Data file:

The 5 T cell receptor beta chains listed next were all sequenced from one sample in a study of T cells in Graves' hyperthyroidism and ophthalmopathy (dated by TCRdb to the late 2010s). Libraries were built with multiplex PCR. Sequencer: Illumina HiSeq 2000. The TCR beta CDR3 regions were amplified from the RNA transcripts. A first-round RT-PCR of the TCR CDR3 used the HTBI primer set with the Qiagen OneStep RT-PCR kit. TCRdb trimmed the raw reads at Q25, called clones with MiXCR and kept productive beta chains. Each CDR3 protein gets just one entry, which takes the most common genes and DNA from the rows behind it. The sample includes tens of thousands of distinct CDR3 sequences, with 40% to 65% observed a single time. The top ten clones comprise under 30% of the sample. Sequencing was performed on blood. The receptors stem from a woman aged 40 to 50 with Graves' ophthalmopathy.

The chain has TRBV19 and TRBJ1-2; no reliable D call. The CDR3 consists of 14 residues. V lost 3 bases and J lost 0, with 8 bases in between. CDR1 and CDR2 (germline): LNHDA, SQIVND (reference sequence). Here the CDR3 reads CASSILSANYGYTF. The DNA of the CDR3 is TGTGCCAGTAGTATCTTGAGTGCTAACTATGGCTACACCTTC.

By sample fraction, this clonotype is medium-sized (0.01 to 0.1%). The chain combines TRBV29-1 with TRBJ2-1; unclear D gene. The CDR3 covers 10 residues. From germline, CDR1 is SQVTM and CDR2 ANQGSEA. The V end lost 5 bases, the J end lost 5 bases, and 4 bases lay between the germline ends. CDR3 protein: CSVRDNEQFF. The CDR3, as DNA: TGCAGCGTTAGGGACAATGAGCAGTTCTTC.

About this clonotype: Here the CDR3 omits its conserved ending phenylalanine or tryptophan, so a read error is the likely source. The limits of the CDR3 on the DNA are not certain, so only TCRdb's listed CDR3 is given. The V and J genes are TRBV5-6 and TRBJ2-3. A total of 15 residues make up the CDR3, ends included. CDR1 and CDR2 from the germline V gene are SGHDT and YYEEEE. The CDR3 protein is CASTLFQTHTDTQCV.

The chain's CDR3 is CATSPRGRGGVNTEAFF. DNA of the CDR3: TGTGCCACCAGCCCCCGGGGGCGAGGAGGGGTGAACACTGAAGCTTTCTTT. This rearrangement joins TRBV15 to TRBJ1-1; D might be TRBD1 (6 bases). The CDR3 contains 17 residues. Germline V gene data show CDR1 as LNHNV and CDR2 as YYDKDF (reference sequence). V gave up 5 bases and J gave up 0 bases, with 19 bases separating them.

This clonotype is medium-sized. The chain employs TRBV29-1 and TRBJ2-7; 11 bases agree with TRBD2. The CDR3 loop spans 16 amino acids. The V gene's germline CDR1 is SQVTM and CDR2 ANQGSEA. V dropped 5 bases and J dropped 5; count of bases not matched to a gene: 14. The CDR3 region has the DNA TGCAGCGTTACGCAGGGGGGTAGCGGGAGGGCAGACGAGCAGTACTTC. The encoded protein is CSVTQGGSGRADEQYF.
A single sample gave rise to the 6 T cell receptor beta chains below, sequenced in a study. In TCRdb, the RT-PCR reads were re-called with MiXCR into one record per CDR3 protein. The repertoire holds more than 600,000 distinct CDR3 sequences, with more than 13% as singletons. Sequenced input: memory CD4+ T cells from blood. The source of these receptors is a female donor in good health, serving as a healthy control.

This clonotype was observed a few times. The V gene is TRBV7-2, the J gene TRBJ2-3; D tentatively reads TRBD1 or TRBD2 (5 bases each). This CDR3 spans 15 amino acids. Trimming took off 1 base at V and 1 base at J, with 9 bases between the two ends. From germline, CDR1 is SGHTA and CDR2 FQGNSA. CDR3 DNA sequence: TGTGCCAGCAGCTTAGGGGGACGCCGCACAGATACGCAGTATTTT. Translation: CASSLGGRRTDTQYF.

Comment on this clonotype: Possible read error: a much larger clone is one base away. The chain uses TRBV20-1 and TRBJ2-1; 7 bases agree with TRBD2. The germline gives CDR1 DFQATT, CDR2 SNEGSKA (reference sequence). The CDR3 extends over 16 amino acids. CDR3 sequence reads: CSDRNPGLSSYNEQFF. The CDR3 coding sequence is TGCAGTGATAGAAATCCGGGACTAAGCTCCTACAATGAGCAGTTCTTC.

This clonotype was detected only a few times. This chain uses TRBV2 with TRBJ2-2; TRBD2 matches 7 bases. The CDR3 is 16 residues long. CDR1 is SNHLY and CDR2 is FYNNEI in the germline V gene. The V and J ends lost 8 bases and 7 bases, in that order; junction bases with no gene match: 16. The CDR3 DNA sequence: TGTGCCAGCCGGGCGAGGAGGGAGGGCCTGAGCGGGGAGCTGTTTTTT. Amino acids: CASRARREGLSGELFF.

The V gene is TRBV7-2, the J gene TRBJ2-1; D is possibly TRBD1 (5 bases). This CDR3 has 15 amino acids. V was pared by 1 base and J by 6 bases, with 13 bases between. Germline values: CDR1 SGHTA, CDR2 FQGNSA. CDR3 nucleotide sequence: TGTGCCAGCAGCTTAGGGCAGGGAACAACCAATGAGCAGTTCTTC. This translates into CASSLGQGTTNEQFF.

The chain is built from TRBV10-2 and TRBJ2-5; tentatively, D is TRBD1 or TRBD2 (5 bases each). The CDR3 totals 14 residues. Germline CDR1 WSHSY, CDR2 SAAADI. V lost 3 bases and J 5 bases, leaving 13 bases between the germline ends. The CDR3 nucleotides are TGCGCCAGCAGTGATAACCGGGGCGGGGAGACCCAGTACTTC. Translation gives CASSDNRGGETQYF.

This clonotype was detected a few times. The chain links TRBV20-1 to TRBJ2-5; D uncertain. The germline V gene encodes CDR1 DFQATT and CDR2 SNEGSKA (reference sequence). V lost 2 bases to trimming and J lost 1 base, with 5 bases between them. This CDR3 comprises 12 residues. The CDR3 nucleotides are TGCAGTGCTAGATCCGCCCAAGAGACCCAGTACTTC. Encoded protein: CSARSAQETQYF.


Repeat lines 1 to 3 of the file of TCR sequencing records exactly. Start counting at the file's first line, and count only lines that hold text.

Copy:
The 5 T cell receptor beta chains listed next were all sequenced from one sample in a study of T cells in Graves' hyperthyroidism and ophthalmopathy (dated by TCRdb to the late 2010s). Libraries were built with multiplex PCR. Sequencer: Illumina HiSeq 2000. The TCR beta CDR3 regions were amplified from the RNA transcripts. A first-round RT-PCR of the TCR CDR3 used the HTBI primer set with the Qiagen OneStep RT-PCR kit. TCRdb trimmed the raw reads at Q25, called clones with MiXCR and kept productive beta chains. Each CDR3 protein gets just one entry, which takes the most common genes and DNA from the rows behind it. The sample includes tens of thousands of distinct CDR3 sequences, with 40% to 65% observed a single time. The top ten clones comprise under 30% of the sample. Sequencing was performed on blood. The receptors stem from a woman aged 40 to 50 with Graves' ophthalmopathy.

The chain has TRBV19 and TRBJ1-2; no reliable D call. The CDR3 consists of 14 residues. V lost 3 bases and J lost 0, with 8 bases in between. CDR1 and CDR2 (germline): LNHDA, SQIVND (reference sequence). Here the CDR3 reads CASSILSANYGYTF. The DNA of the CDR3 is TGTGCCAGTAGTATCTTGAGTGCTAACTATGGCTACACCTTC.

By sample fraction, this clonotype is medium-sized (0.01 to 0.1%). The chain combines TRBV29-1 with TRBJ2-1; unclear D gene. The CDR3 covers 10 residues. From germline, CDR1 is SQVTM and CDR2 ANQGSEA. The V end lost 5 bases, the J end lost 5 bases, and 4 bases lay between the germline ends. CDR3 protein: CSVRDNEQFF. The CDR3, as DNA: TGCAGCGTTAGGGACAATGAGCAGTTCTTC.